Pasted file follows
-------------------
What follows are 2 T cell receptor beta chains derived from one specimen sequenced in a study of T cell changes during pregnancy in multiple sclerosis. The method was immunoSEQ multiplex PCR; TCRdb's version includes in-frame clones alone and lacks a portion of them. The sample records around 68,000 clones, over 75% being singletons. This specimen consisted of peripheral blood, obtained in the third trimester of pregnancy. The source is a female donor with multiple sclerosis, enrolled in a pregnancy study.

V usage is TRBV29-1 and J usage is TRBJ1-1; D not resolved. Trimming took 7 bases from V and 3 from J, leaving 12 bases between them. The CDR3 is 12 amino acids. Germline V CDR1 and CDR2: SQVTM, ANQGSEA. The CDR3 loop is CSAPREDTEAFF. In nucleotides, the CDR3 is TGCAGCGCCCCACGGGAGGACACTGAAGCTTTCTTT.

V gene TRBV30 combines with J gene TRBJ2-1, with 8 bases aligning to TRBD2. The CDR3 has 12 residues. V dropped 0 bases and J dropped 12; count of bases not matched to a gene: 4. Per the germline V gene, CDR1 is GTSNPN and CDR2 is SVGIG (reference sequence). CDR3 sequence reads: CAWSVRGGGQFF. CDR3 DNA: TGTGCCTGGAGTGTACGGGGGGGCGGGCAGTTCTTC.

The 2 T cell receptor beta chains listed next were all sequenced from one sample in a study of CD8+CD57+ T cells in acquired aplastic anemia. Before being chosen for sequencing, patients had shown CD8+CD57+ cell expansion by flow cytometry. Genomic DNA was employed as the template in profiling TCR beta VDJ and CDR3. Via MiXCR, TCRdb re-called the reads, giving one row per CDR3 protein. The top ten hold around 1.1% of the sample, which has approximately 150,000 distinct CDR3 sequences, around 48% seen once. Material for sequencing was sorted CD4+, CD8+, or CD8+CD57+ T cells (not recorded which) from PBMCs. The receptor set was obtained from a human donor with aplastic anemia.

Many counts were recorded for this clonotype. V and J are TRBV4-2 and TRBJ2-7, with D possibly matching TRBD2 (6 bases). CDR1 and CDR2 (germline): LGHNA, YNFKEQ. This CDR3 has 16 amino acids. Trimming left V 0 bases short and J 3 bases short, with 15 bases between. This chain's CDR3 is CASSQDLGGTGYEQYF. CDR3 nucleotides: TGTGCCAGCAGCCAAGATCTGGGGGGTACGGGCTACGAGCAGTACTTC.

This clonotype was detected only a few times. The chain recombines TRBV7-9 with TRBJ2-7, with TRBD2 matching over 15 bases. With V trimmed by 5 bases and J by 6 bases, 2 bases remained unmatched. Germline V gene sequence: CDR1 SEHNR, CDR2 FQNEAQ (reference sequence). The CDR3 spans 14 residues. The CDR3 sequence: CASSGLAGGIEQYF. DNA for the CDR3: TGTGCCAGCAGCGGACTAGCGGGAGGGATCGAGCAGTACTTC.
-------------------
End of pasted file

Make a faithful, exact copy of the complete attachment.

What follows are 2 T cell receptor beta chains derived from one specimen sequenced in a study of T cell changes during pregnancy in multiple sclerosis. The method was immunoSEQ multiplex PCR; TCRdb's version includes in-frame clones alone and lacks a portion of them. The sample records around 68,000 clones, over 75% being singletons. This specimen consisted of peripheral blood, obtained in the third trimester of pregnancy. The source is a female donor with multiple sclerosis, enrolled in a pregnancy study.

V usage is TRBV29-1 and J usage is TRBJ1-1; D not resolved. Trimming took 7 bases from V and 3 from J, leaving 12 bases between them. The CDR3 is 12 amino acids. Germline V CDR1 and CDR2: SQVTM, ANQGSEA. The CDR3 loop is CSAPREDTEAFF. In nucleotides, the CDR3 is TGCAGCGCCCCACGGGAGGACACTGAAGCTTTCTTT.

V gene TRBV30 combines with J gene TRBJ2-1, with 8 bases aligning to TRBD2. The CDR3 has 12 residues. V dropped 0 bases and J dropped 12; count of bases not matched to a gene: 4. Per the germline V gene, CDR1 is GTSNPN and CDR2 is SVGIG (reference sequence). CDR3 sequence reads: CAWSVRGGGQFF. CDR3 DNA: TGTGCCTGGAGTGTACGGGGGGGCGGGCAGTTCTTC.

The 2 T cell receptor beta chains listed next were all sequenced from one sample in a study of CD8+CD57+ T cells in acquired aplastic anemia. Before being chosen for sequencing, patients had shown CD8+CD57+ cell expansion by flow cytometry. Genomic DNA was employed as the template in profiling TCR beta VDJ and CDR3. Via MiXCR, TCRdb re-called the reads, giving one row per CDR3 protein. The top ten hold around 1.1% of the sample, which has approximately 150,000 distinct CDR3 sequences, around 48% seen once. Material for sequencing was sorted CD4+, CD8+, or CD8+CD57+ T cells (not recorded which) from PBMCs. The receptor set was obtained from a human donor with aplastic anemia.

Many counts were recorded for this clonotype. V and J are TRBV4-2 and TRBJ2-7, with D possibly matching TRBD2 (6 bases). CDR1 and CDR2 (germline): LGHNA, YNFKEQ. This CDR3 has 16 amino acids. Trimming left V 0 bases short and J 3 bases short, with 15 bases between. This chain's CDR3 is CASSQDLGGTGYEQYF. CDR3 nucleotides: TGTGCCAGCAGCCAAGATCTGGGGGGTACGGGCTACGAGCAGTACTTC.

This clonotype was detected only a few times. The chain recombines TRBV7-9 with TRBJ2-7, with TRBD2 matching over 15 bases. With V trimmed by 5 bases and J by 6 bases, 2 bases remained unmatched. Germline V gene sequence: CDR1 SEHNR, CDR2 FQNEAQ (reference sequence). The CDR3 spans 14 residues. The CDR3 sequence: CASSGLAGGIEQYF. DNA for the CDR3: TGTGCCAGCAGCGGACTAGCGGGAGGGATCGAGCAGTACTTC.